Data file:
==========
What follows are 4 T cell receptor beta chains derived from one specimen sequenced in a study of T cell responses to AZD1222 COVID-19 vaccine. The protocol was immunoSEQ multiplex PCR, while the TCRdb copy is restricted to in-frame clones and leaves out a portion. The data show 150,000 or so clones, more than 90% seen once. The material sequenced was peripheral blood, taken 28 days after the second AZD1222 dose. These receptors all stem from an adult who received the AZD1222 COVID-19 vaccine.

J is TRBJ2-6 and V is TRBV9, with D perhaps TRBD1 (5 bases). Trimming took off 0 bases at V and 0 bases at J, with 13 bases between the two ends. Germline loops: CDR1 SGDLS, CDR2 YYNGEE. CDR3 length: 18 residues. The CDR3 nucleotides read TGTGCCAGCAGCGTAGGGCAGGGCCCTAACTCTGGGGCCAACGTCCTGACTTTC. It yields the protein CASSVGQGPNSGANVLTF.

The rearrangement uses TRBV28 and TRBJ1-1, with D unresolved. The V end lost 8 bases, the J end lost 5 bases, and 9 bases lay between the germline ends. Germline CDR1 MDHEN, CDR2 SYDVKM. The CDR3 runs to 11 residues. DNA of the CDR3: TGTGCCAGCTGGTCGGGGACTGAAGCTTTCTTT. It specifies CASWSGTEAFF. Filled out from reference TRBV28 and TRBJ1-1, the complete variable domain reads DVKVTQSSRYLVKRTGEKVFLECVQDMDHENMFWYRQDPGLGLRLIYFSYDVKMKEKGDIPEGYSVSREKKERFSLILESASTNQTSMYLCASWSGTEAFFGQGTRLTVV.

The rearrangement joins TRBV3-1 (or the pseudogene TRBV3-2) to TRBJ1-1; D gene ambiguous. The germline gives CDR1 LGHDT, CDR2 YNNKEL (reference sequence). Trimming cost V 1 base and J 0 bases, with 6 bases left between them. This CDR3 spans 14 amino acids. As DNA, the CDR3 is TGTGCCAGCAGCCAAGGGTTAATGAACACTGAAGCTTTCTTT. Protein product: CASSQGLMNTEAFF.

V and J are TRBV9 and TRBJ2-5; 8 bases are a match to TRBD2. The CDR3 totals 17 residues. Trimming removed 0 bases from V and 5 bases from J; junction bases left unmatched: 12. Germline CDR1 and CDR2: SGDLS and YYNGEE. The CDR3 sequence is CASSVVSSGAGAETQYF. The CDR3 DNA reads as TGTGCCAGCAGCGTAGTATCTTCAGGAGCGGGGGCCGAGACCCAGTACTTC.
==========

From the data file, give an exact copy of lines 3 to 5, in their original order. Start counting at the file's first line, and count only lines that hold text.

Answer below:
The rearrangement uses TRBV28 and TRBJ1-1, with D unresolved. The V end lost 8 bases, the J end lost 5 bases, and 9 bases lay between the germline ends. Germline CDR1 MDHEN, CDR2 SYDVKM. The CDR3 runs to 11 residues. DNA of the CDR3: TGTGCCAGCTGGTCGGGGACTGAAGCTTTCTTT. It specifies CASWSGTEAFF. Filled out from reference TRBV28 and TRBJ1-1, the complete variable domain reads DVKVTQSSRYLVKRTGEKVFLECVQDMDHENMFWYRQDPGLGLRLIYFSYDVKMKEKGDIPEGYSVSREKKERFSLILESASTNQTSMYLCASWSGTEAFFGQGTRLTVV.

The rearrangement joins TRBV3-1 (or the pseudogene TRBV3-2) to TRBJ1-1; D gene ambiguous. The germline gives CDR1 LGHDT, CDR2 YNNKEL (reference sequence). Trimming cost V 1 base and J 0 bases, with 6 bases left between them. This CDR3 spans 14 amino acids. As DNA, the CDR3 is TGTGCCAGCAGCCAAGGGTTAATGAACACTGAAGCTTTCTTT. Protein product: CASSQGLMNTEAFF.

V and J are TRBV9 and TRBJ2-5; 8 bases are a match to TRBD2. The CDR3 totals 17 residues. Trimming removed 0 bases from V and 5 bases from J; junction bases left unmatched: 12. Germline CDR1 and CDR2: SGDLS and YYNGEE. The CDR3 sequence is CASSVVSSGAGAETQYF. The CDR3 DNA reads as TGTGCCAGCAGCGTAGTATCTTCAGGAGCGGGGGCCGAGACCCAGTACTTC.